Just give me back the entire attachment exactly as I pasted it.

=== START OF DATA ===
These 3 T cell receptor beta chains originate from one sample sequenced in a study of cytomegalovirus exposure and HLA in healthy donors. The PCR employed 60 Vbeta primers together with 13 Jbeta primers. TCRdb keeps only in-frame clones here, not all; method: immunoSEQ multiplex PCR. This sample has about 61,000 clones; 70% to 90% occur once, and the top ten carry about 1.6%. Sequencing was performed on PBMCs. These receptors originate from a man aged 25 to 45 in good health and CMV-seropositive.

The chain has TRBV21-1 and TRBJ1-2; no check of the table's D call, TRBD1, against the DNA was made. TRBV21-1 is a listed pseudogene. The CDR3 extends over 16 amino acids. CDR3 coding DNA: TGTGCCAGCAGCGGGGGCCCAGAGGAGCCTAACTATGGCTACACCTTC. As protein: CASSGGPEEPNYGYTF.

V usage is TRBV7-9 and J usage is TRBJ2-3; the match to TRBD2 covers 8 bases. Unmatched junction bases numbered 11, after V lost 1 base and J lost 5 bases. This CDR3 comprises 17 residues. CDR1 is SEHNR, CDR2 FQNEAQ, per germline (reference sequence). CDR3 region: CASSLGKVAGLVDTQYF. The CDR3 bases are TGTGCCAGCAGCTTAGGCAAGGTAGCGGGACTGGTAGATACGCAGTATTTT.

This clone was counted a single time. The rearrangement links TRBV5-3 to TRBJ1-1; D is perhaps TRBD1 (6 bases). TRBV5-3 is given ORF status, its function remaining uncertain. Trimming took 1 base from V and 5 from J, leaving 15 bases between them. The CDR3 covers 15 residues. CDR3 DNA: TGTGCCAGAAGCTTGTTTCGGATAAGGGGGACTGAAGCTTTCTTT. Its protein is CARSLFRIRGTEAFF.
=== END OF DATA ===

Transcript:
These 3 T cell receptor beta chains originate from one sample sequenced in a study of cytomegalovirus exposure and HLA in healthy donors. The PCR employed 60 Vbeta primers together with 13 Jbeta primers. TCRdb keeps only in-frame clones here, not all; method: immunoSEQ multiplex PCR. This sample has about 61,000 clones; 70% to 90% occur once, and the top ten carry about 1.6%. Sequencing was performed on PBMCs. These receptors originate from a man aged 25 to 45 in good health and CMV-seropositive.

The chain has TRBV21-1 and TRBJ1-2; no check of the table's D call, TRBD1, against the DNA was made. TRBV21-1 is a listed pseudogene. The CDR3 extends over 16 amino acids. CDR3 coding DNA: TGTGCCAGCAGCGGGGGCCCAGAGGAGCCTAACTATGGCTACACCTTC. As protein: CASSGGPEEPNYGYTF.

V usage is TRBV7-9 and J usage is TRBJ2-3; the match to TRBD2 covers 8 bases. Unmatched junction bases numbered 11, after V lost 1 base and J lost 5 bases. This CDR3 comprises 17 residues. CDR1 is SEHNR, CDR2 FQNEAQ, per germline (reference sequence). CDR3 region: CASSLGKVAGLVDTQYF. The CDR3 bases are TGTGCCAGCAGCTTAGGCAAGGTAGCGGGACTGGTAGATACGCAGTATTTT.

This clone was counted a single time. The rearrangement links TRBV5-3 to TRBJ1-1; D is perhaps TRBD1 (6 bases). TRBV5-3 is given ORF status, its function remaining uncertain. Trimming took 1 base from V and 5 from J, leaving 15 bases between them. The CDR3 covers 15 residues. CDR3 DNA: TGTGCCAGAAGCTTGTTTCGGATAAGGGGGACTGAAGCTTTCTTT. Its protein is CARSLFRIRGTEAFF.